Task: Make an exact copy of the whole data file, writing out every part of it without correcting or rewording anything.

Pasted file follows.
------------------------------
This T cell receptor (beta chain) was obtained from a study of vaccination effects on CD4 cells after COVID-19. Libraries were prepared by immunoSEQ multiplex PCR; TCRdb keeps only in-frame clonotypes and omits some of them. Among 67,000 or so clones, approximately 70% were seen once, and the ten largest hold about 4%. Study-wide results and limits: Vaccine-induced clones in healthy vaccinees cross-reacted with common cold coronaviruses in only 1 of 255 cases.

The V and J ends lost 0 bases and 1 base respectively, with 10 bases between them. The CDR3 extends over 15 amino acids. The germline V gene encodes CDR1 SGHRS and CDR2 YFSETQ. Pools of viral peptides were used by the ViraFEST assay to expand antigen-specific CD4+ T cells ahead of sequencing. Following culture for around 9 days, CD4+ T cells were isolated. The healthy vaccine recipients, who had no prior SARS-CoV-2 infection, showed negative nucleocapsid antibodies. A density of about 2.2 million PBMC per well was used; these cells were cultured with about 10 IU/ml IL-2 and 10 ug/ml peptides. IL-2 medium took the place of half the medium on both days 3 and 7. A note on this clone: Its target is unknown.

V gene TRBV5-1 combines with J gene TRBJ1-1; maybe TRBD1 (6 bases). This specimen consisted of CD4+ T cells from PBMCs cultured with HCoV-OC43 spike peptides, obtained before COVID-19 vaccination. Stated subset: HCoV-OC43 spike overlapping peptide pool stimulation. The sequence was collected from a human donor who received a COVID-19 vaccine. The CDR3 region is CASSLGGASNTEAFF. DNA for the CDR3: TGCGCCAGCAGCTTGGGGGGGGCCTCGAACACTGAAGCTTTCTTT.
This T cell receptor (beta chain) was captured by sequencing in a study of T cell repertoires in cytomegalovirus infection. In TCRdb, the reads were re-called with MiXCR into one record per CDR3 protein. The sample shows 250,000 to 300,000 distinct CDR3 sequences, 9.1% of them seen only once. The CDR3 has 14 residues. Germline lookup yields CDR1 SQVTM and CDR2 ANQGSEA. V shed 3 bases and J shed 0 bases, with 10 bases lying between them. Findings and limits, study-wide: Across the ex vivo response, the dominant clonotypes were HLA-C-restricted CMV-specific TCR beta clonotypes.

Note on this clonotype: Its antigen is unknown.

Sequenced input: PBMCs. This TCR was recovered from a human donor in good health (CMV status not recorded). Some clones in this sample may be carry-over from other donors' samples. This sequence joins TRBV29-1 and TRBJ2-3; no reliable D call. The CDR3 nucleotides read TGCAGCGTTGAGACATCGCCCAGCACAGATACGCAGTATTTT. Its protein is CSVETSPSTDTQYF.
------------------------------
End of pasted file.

This T cell receptor (beta chain) was obtained from a study of vaccination effects on CD4 cells after COVID-19. Libraries were prepared by immunoSEQ multiplex PCR; TCRdb keeps only in-frame clonotypes and omits some of them. Among 67,000 or so clones, approximately 70% were seen once, and the ten largest hold about 4%. Study-wide results and limits: Vaccine-induced clones in healthy vaccinees cross-reacted with common cold coronaviruses in only 1 of 255 cases.

The V and J ends lost 0 bases and 1 base respectively, with 10 bases between them. The CDR3 extends over 15 amino acids. The germline V gene encodes CDR1 SGHRS and CDR2 YFSETQ. Pools of viral peptides were used by the ViraFEST assay to expand antigen-specific CD4+ T cells ahead of sequencing. Following culture for around 9 days, CD4+ T cells were isolated. The healthy vaccine recipients, who had no prior SARS-CoV-2 infection, showed negative nucleocapsid antibodies. A density of about 2.2 million PBMC per well was used; these cells were cultured with about 10 IU/ml IL-2 and 10 ug/ml peptides. IL-2 medium took the place of half the medium on both days 3 and 7. A note on this clone: Its target is unknown.

V gene TRBV5-1 combines with J gene TRBJ1-1; maybe TRBD1 (6 bases). This specimen consisted of CD4+ T cells from PBMCs cultured with HCoV-OC43 spike peptides, obtained before COVID-19 vaccination. Stated subset: HCoV-OC43 spike overlapping peptide pool stimulation. The sequence was collected from a human donor who received a COVID-19 vaccine. The CDR3 region is CASSLGGASNTEAFF. DNA for the CDR3: TGCGCCAGCAGCTTGGGGGGGGCCTCGAACACTGAAGCTTTCTTT.
This T cell receptor (beta chain) was captured by sequencing in a study of T cell repertoires in cytomegalovirus infection. In TCRdb, the reads were re-called with MiXCR into one record per CDR3 protein. The sample shows 250,000 to 300,000 distinct CDR3 sequences, 9.1% of them seen only once. The CDR3 has 14 residues. Germline lookup yields CDR1 SQVTM and CDR2 ANQGSEA. V shed 3 bases and J shed 0 bases, with 10 bases lying between them. Findings and limits, study-wide: Across the ex vivo response, the dominant clonotypes were HLA-C-restricted CMV-specific TCR beta clonotypes.

Note on this clonotype: Its antigen is unknown.

Sequenced input: PBMCs. This TCR was recovered from a human donor in good health (CMV status not recorded). Some clones in this sample may be carry-over from other donors' samples. This sequence joins TRBV29-1 and TRBJ2-3; no reliable D call. The CDR3 nucleotides read TGCAGCGTTGAGACATCGCCCAGCACAGATACGCAGTATTTT. Its protein is CSVETSPSTDTQYF.